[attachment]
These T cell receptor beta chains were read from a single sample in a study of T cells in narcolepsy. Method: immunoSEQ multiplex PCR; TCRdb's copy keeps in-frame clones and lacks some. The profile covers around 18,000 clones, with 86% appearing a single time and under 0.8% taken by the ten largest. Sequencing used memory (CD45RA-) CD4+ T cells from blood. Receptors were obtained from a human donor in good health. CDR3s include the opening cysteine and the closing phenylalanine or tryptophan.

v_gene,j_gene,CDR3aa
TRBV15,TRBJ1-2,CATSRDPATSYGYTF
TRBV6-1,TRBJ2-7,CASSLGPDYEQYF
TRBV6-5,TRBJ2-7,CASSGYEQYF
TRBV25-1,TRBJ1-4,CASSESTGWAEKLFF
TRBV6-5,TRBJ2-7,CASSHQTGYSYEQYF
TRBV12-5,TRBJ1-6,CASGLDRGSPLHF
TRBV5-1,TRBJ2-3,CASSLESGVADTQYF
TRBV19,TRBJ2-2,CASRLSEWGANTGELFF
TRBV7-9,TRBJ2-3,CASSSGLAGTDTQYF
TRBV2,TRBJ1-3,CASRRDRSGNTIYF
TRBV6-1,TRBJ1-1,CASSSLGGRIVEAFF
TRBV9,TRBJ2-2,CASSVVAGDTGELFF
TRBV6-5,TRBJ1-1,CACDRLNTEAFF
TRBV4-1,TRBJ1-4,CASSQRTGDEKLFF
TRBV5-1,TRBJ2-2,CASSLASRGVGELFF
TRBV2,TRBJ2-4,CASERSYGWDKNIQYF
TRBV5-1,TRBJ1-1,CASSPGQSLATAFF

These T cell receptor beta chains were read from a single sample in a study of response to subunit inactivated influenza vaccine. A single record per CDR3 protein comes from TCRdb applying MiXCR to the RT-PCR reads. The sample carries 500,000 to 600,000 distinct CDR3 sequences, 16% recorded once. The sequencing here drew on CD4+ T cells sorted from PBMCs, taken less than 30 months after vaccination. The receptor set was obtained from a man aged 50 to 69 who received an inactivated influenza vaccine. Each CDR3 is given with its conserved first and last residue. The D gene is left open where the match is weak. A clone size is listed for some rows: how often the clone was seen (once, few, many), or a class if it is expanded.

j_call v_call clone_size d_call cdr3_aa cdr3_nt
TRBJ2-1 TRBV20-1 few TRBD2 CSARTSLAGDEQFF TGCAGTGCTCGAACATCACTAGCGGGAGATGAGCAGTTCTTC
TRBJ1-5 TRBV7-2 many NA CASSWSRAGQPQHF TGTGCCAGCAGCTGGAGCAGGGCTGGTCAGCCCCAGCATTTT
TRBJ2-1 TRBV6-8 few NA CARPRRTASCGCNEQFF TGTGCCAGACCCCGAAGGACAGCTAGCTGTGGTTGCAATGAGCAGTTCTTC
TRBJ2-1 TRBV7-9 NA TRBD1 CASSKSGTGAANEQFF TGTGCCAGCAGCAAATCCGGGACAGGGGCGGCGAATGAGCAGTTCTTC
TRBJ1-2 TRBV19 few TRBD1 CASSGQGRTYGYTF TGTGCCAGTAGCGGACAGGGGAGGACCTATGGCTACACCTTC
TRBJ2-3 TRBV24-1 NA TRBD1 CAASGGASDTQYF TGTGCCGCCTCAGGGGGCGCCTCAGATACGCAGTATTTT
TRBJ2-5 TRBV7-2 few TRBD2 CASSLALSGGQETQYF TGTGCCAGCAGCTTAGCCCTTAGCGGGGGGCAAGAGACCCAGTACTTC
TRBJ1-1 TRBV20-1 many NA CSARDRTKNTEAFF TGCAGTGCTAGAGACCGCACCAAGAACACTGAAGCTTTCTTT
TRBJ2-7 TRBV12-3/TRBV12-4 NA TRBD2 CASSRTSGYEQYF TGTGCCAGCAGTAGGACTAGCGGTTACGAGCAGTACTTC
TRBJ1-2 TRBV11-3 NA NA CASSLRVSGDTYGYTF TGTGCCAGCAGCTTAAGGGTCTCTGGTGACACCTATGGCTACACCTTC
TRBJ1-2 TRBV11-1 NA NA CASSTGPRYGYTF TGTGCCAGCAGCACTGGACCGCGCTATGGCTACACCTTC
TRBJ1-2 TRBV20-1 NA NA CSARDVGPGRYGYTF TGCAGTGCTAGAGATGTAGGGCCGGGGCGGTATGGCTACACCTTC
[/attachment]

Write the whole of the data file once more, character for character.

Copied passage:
These T cell receptor beta chains were read from a single sample in a study of T cells in narcolepsy. Method: immunoSEQ multiplex PCR; TCRdb's copy keeps in-frame clones and lacks some. The profile covers around 18,000 clones, with 86% appearing a single time and under 0.8% taken by the ten largest. Sequencing used memory (CD45RA-) CD4+ T cells from blood. Receptors were obtained from a human donor in good health. CDR3s include the opening cysteine and the closing phenylalanine or tryptophan.

v_gene,j_gene,CDR3aa
TRBV15,TRBJ1-2,CATSRDPATSYGYTF
TRBV6-1,TRBJ2-7,CASSLGPDYEQYF
TRBV6-5,TRBJ2-7,CASSGYEQYF
TRBV25-1,TRBJ1-4,CASSESTGWAEKLFF
TRBV6-5,TRBJ2-7,CASSHQTGYSYEQYF
TRBV12-5,TRBJ1-6,CASGLDRGSPLHF
TRBV5-1,TRBJ2-3,CASSLESGVADTQYF
TRBV19,TRBJ2-2,CASRLSEWGANTGELFF
TRBV7-9,TRBJ2-3,CASSSGLAGTDTQYF
TRBV2,TRBJ1-3,CASRRDRSGNTIYF
TRBV6-1,TRBJ1-1,CASSSLGGRIVEAFF
TRBV9,TRBJ2-2,CASSVVAGDTGELFF
TRBV6-5,TRBJ1-1,CACDRLNTEAFF
TRBV4-1,TRBJ1-4,CASSQRTGDEKLFF
TRBV5-1,TRBJ2-2,CASSLASRGVGELFF
TRBV2,TRBJ2-4,CASERSYGWDKNIQYF
TRBV5-1,TRBJ1-1,CASSPGQSLATAFF

These T cell receptor beta chains were read from a single sample in a study of response to subunit inactivated influenza vaccine. A single record per CDR3 protein comes from TCRdb applying MiXCR to the RT-PCR reads. The sample carries 500,000 to 600,000 distinct CDR3 sequences, 16% recorded once. The sequencing here drew on CD4+ T cells sorted from PBMCs, taken less than 30 months after vaccination. The receptor set was obtained from a man aged 50 to 69 who received an inactivated influenza vaccine. Each CDR3 is given with its conserved first and last residue. The D gene is left open where the match is weak. A clone size is listed for some rows: how often the clone was seen (once, few, many), or a class if it is expanded.

j_call v_call clone_size d_call cdr3_aa cdr3_nt
TRBJ2-1 TRBV20-1 few TRBD2 CSARTSLAGDEQFF TGCAGTGCTCGAACATCACTAGCGGGAGATGAGCAGTTCTTC
TRBJ1-5 TRBV7-2 many NA CASSWSRAGQPQHF TGTGCCAGCAGCTGGAGCAGGGCTGGTCAGCCCCAGCATTTT
TRBJ2-1 TRBV6-8 few NA CARPRRTASCGCNEQFF TGTGCCAGACCCCGAAGGACAGCTAGCTGTGGTTGCAATGAGCAGTTCTTC
TRBJ2-1 TRBV7-9 NA TRBD1 CASSKSGTGAANEQFF TGTGCCAGCAGCAAATCCGGGACAGGGGCGGCGAATGAGCAGTTCTTC
TRBJ1-2 TRBV19 few TRBD1 CASSGQGRTYGYTF TGTGCCAGTAGCGGACAGGGGAGGACCTATGGCTACACCTTC
TRBJ2-3 TRBV24-1 NA TRBD1 CAASGGASDTQYF TGTGCCGCCTCAGGGGGCGCCTCAGATACGCAGTATTTT
TRBJ2-5 TRBV7-2 few TRBD2 CASSLALSGGQETQYF TGTGCCAGCAGCTTAGCCCTTAGCGGGGGGCAAGAGACCCAGTACTTC
TRBJ1-1 TRBV20-1 many NA CSARDRTKNTEAFF TGCAGTGCTAGAGACCGCACCAAGAACACTGAAGCTTTCTTT
TRBJ2-7 TRBV12-3/TRBV12-4 NA TRBD2 CASSRTSGYEQYF TGTGCCAGCAGTAGGACTAGCGGTTACGAGCAGTACTTC
TRBJ1-2 TRBV11-3 NA NA CASSLRVSGDTYGYTF TGTGCCAGCAGCTTAAGGGTCTCTGGTGACACCTATGGCTACACCTTC
TRBJ1-2 TRBV11-1 NA NA CASSTGPRYGYTF TGTGCCAGCAGCACTGGACCGCGCTATGGCTACACCTTC
TRBJ1-2 TRBV20-1 NA NA CSARDVGPGRYGYTF TGCAGTGCTAGAGATGTAGGGCCGGGGCGGTATGGCTACACCTTC